This section describes how to configure your SQL and LDAP profile templates to implement repository linking. The example used in this section assumes that you have some basic profile data, such as name, email, login, and password, stored in an existing LDAP directory. Thus, the LDAP repository is used to access this data and to authenticate users. The SQL repository is used to store the remaining profile data, such as address and locale information, and all the ATG-specific data (such as scenario-related data, if you are running the Scenarios module). The SQL repository also replicates the login property, which is used to implicitly link the SQL and LDAP profiles.

You can split your data any other way, and modify the profile templates accordingly. The only requirement is that one of the two repositories must contain both the login and password properties, so that it can be used to authenticate the users. (Note, however, that you must set up the SQL profile repository as the main repository and refer to LDAP profile properties through the SQL repository; you cannot have LDAP as your main repository using this type of configuration.)

To configure your SQL and LDAP repositories, do the following:

  1. Decide which profile properties will be stored in SQL and which will be stored in LDAP.

  2. Set up your SQL profile repository as the main profile repository. See the Setting Up a Profile Repository chapter for more information. Make sure that the user item descriptor is configured through the repository definition file to have all the properties you decided to store in SQL, but none of the LDAP properties.

    For example, if you are starting with the default SQL profile template, the user item descriptor includes the properties firstName,lastName, email, and password. If you decided to store these properties in the LDAP repository, remove them from the SQL definition file.

    Note: Removing these properties will probably require some XML combination techniques. See XML File Combination in the Nucleus: Organizing JavaBean Components chapter of the ATG Platform Programming Guide.

  3. Set up your LDAP repository and configure all the associated components. See Configuring the LDAP Repository Components in the LDAP Repositories chapter of the ATG Repository Guide.

    The LDAP repository should not be configured as the main profile repository. In other words, the profileRepository property of the /atg/userprofiling/ProfileTools component should point to /atg/userprofiling/ProfileAdapterRepository, as in the default configuration.

    Remove any unneeded properties from the LDAP definition file. If you decide to remove the login property, you will have to choose another property to be used when constructing RDNs (Relative Distinguished Names), since the login property is used as the value of the rdn-property attribute in the default template. This property must have a unique value for each LDAP repository item in order for the corresponding DNs to be unique. See New Item Creation in the LDAP Repository Architecture section of the LDAP Repositories chapter in the ATG Repository Guide for more information on constructing RDNs.

  4. In the SQL repository definition file, add a property of type atg.repository.linked.RepositoryLinkPropertyDescriptor to the user item descriptor. This property links the two profiles. For example, you could call this new property ldapUser and define it as follows:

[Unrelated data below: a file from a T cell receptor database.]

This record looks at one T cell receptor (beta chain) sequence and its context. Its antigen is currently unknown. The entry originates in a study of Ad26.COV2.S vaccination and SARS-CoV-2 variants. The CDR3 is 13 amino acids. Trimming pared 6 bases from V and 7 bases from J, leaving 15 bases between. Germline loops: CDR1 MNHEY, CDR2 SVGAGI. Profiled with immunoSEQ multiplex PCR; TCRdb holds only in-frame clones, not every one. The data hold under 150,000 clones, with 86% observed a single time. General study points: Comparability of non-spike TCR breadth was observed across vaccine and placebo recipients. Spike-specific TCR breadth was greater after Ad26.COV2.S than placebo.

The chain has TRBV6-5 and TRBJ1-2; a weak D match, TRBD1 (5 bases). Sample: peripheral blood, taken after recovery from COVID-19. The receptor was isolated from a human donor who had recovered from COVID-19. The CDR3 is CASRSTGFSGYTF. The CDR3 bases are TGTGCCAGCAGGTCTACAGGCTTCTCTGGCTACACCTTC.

<property name="ldapUser"
        display-name="Linked LDAP User"
       <attribute name="uniqueIdPropertyLocal" value="login"/>
       <attribute name="uniqueIdPropertyRemote" value="login"/>

    The property definition must specify the repository and item type of the linked item. In addition, the attributes uniqueIdPropertyLocal and uniqueIdPropertyRemote specify which properties should be used as the unique IDs in SQL and LDAP, respectively. The values of these properties must be the same for the two profiles to be linked together.

    The category and display-name properties are optional; they provide better display for the item in the Business Control Center or ACC interface.

    If your property definition includes the cascade="insert,update,delete" attribute as shown above, the linked item will be automatically created, updated, or deleted whenever the SQL item is created, updated, or deleted. For example, when a user registers through a profile form handler, both a SQL and an LDAP profile will be created for him, and the relevant profile information will be stored in both items.

  5. Because the login property is replicated in both repositories, the two property values must always be kept in sync. For example, when the user registers, both his login and his ldapUser.login properties must be set to the same login value. To avoid having to do this by hand, modify the login property’s definition in the SQL profile template as follows:

    <property name="login"
        <attribute name="replicateProperty" value="ldapUser.login"/>

    This code declares the login property to be of type ReplicatePropertyDescriptor, which overrides GSAPropertyDescriptor and takes care of automatically replicating the property value to the property specified via the replicateProperty attribute.

    With the login property configured in this way, you need worry only about setting the login property in the SQL profile item; the corresponding LDAP item’s login property is set automatically.